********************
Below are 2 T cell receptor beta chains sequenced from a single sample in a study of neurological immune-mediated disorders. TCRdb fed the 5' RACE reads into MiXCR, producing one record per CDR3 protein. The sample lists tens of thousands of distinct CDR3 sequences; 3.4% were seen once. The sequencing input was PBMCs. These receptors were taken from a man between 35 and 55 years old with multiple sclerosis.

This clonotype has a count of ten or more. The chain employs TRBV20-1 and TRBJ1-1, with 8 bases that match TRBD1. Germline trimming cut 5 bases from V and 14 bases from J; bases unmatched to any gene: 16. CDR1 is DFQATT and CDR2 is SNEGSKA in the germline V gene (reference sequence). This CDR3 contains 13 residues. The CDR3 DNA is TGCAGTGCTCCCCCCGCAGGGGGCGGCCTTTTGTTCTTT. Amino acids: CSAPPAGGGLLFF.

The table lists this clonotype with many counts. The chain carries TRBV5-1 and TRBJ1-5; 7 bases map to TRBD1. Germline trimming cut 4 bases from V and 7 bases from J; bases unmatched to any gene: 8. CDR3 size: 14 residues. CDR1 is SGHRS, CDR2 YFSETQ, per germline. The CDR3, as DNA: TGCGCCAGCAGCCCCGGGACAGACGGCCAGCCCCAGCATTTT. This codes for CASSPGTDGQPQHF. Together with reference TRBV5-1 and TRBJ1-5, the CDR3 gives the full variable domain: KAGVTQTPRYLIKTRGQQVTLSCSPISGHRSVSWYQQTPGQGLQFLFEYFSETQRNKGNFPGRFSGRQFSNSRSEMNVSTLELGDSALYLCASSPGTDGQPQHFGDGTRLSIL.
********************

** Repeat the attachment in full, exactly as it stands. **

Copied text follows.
Below are 2 T cell receptor beta chains sequenced from a single sample in a study of neurological immune-mediated disorders. TCRdb fed the 5' RACE reads into MiXCR, producing one record per CDR3 protein. The sample lists tens of thousands of distinct CDR3 sequences; 3.4% were seen once. The sequencing input was PBMCs. These receptors were taken from a man between 35 and 55 years old with multiple sclerosis.

This clonotype has a count of ten or more. The chain employs TRBV20-1 and TRBJ1-1, with 8 bases that match TRBD1. Germline trimming cut 5 bases from V and 14 bases from J; bases unmatched to any gene: 16. CDR1 is DFQATT and CDR2 is SNEGSKA in the germline V gene (reference sequence). This CDR3 contains 13 residues. The CDR3 DNA is TGCAGTGCTCCCCCCGCAGGGGGCGGCCTTTTGTTCTTT. Amino acids: CSAPPAGGGLLFF.

The table lists this clonotype with many counts. The chain carries TRBV5-1 and TRBJ1-5; 7 bases map to TRBD1. Germline trimming cut 4 bases from V and 7 bases from J; bases unmatched to any gene: 8. CDR3 size: 14 residues. CDR1 is SGHRS, CDR2 YFSETQ, per germline. The CDR3, as DNA: TGCGCCAGCAGCCCCGGGACAGACGGCCAGCCCCAGCATTTT. This codes for CASSPGTDGQPQHF. Together with reference TRBV5-1 and TRBJ1-5, the CDR3 gives the full variable domain: KAGVTQTPRYLIKTRGQQVTLSCSPISGHRSVSWYQQTPGQGLQFLFEYFSETQRNKGNFPGRFSGRQFSNSRSEMNVSTLELGDSALYLCASSPGTDGQPQHFGDGTRLSIL.